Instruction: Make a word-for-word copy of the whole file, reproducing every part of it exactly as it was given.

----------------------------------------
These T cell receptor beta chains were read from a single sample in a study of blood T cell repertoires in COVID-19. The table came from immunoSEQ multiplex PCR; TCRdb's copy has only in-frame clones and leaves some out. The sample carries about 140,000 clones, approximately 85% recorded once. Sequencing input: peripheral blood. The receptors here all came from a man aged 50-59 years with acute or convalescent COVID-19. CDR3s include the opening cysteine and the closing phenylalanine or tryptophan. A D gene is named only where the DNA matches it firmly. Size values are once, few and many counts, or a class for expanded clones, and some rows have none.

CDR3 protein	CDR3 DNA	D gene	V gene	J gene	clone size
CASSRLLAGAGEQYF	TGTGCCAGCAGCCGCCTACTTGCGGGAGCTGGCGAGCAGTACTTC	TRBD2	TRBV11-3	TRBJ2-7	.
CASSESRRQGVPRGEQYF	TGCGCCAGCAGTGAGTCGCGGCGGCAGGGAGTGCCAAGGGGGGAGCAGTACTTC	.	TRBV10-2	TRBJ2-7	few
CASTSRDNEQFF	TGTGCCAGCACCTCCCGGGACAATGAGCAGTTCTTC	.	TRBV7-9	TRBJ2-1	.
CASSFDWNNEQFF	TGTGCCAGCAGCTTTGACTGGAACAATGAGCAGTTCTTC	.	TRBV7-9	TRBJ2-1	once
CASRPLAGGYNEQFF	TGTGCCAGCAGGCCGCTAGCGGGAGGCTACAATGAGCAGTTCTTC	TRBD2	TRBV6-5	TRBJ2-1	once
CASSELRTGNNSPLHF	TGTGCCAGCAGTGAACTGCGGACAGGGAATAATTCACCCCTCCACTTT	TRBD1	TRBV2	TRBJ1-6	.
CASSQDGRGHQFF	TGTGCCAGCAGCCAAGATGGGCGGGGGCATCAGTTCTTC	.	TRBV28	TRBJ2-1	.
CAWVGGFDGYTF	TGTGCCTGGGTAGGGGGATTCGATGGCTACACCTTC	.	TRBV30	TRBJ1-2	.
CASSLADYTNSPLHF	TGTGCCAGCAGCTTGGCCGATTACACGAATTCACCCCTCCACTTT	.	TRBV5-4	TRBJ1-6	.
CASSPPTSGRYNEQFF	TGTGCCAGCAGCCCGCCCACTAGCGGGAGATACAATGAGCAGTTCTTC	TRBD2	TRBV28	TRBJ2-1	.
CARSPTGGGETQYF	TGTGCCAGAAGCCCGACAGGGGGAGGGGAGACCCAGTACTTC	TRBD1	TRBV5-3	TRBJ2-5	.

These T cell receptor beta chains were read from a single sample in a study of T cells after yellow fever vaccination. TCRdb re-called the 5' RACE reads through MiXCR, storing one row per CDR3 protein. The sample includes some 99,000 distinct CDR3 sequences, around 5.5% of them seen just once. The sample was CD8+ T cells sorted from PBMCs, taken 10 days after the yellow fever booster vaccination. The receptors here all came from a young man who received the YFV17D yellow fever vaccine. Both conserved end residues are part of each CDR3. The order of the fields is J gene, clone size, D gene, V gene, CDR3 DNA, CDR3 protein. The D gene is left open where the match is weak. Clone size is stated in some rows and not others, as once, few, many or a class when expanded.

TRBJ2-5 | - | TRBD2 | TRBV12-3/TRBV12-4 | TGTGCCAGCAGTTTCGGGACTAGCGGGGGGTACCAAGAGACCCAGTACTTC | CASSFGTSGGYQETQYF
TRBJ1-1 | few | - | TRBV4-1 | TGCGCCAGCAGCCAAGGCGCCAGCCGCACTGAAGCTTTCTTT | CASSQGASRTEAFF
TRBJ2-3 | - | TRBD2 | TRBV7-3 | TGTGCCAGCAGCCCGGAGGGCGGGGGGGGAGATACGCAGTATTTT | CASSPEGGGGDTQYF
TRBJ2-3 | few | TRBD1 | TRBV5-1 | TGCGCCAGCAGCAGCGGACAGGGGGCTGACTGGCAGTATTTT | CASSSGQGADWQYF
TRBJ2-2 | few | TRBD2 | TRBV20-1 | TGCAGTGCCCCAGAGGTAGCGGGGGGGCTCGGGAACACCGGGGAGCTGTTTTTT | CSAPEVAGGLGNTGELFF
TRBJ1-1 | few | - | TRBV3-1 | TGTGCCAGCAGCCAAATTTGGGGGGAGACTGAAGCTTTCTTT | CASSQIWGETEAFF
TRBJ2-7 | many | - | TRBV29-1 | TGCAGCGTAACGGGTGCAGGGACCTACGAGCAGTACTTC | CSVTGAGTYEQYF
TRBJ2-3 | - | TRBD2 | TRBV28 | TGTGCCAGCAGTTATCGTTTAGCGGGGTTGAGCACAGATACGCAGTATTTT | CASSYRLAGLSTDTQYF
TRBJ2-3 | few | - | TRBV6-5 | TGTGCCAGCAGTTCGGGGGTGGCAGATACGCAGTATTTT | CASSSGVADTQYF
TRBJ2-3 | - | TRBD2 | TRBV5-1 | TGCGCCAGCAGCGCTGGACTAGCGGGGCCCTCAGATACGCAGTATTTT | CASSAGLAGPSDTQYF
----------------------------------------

These T cell receptor beta chains were read from a single sample in a study of blood T cell repertoires in COVID-19. The table came from immunoSEQ multiplex PCR; TCRdb's copy has only in-frame clones and leaves some out. The sample carries about 140,000 clones, approximately 85% recorded once. Sequencing input: peripheral blood. The receptors here all came from a man aged 50-59 years with acute or convalescent COVID-19. CDR3s include the opening cysteine and the closing phenylalanine or tryptophan. A D gene is named only where the DNA matches it firmly. Size values are once, few and many counts, or a class for expanded clones, and some rows have none.

CDR3 protein	CDR3 DNA	D gene	V gene	J gene	clone size
CASSRLLAGAGEQYF	TGTGCCAGCAGCCGCCTACTTGCGGGAGCTGGCGAGCAGTACTTC	TRBD2	TRBV11-3	TRBJ2-7	.
CASSESRRQGVPRGEQYF	TGCGCCAGCAGTGAGTCGCGGCGGCAGGGAGTGCCAAGGGGGGAGCAGTACTTC	.	TRBV10-2	TRBJ2-7	few
CASTSRDNEQFF	TGTGCCAGCACCTCCCGGGACAATGAGCAGTTCTTC	.	TRBV7-9	TRBJ2-1	.
CASSFDWNNEQFF	TGTGCCAGCAGCTTTGACTGGAACAATGAGCAGTTCTTC	.	TRBV7-9	TRBJ2-1	once
CASRPLAGGYNEQFF	TGTGCCAGCAGGCCGCTAGCGGGAGGCTACAATGAGCAGTTCTTC	TRBD2	TRBV6-5	TRBJ2-1	once
CASSELRTGNNSPLHF	TGTGCCAGCAGTGAACTGCGGACAGGGAATAATTCACCCCTCCACTTT	TRBD1	TRBV2	TRBJ1-6	.
CASSQDGRGHQFF	TGTGCCAGCAGCCAAGATGGGCGGGGGCATCAGTTCTTC	.	TRBV28	TRBJ2-1	.
CAWVGGFDGYTF	TGTGCCTGGGTAGGGGGATTCGATGGCTACACCTTC	.	TRBV30	TRBJ1-2	.
CASSLADYTNSPLHF	TGTGCCAGCAGCTTGGCCGATTACACGAATTCACCCCTCCACTTT	.	TRBV5-4	TRBJ1-6	.
CASSPPTSGRYNEQFF	TGTGCCAGCAGCCCGCCCACTAGCGGGAGATACAATGAGCAGTTCTTC	TRBD2	TRBV28	TRBJ2-1	.
CARSPTGGGETQYF	TGTGCCAGAAGCCCGACAGGGGGAGGGGAGACCCAGTACTTC	TRBD1	TRBV5-3	TRBJ2-5	.

These T cell receptor beta chains were read from a single sample in a study of T cells after yellow fever vaccination. TCRdb re-called the 5' RACE reads through MiXCR, storing one row per CDR3 protein. The sample includes some 99,000 distinct CDR3 sequences, around 5.5% of them seen just once. The sample was CD8+ T cells sorted from PBMCs, taken 10 days after the yellow fever booster vaccination. The receptors here all came from a young man who received the YFV17D yellow fever vaccine. Both conserved end residues are part of each CDR3. The order of the fields is J gene, clone size, D gene, V gene, CDR3 DNA, CDR3 protein. The D gene is left open where the match is weak. Clone size is stated in some rows and not others, as once, few, many or a class when expanded.

TRBJ2-5 | - | TRBD2 | TRBV12-3/TRBV12-4 | TGTGCCAGCAGTTTCGGGACTAGCGGGGGGTACCAAGAGACCCAGTACTTC | CASSFGTSGGYQETQYF
TRBJ1-1 | few | - | TRBV4-1 | TGCGCCAGCAGCCAAGGCGCCAGCCGCACTGAAGCTTTCTTT | CASSQGASRTEAFF
TRBJ2-3 | - | TRBD2 | TRBV7-3 | TGTGCCAGCAGCCCGGAGGGCGGGGGGGGAGATACGCAGTATTTT | CASSPEGGGGDTQYF
TRBJ2-3 | few | TRBD1 | TRBV5-1 | TGCGCCAGCAGCAGCGGACAGGGGGCTGACTGGCAGTATTTT | CASSSGQGADWQYF
TRBJ2-2 | few | TRBD2 | TRBV20-1 | TGCAGTGCCCCAGAGGTAGCGGGGGGGCTCGGGAACACCGGGGAGCTGTTTTTT | CSAPEVAGGLGNTGELFF
TRBJ1-1 | few | - | TRBV3-1 | TGTGCCAGCAGCCAAATTTGGGGGGAGACTGAAGCTTTCTTT | CASSQIWGETEAFF
TRBJ2-7 | many | - | TRBV29-1 | TGCAGCGTAACGGGTGCAGGGACCTACGAGCAGTACTTC | CSVTGAGTYEQYF
TRBJ2-3 | - | TRBD2 | TRBV28 | TGTGCCAGCAGTTATCGTTTAGCGGGGTTGAGCACAGATACGCAGTATTTT | CASSYRLAGLSTDTQYF
TRBJ2-3 | few | - | TRBV6-5 | TGTGCCAGCAGTTCGGGGGTGGCAGATACGCAGTATTTT | CASSSGVADTQYF
TRBJ2-3 | - | TRBD2 | TRBV5-1 | TGCGCCAGCAGCGCTGGACTAGCGGGGCCCTCAGATACGCAGTATTTT | CASSAGLAGPSDTQYF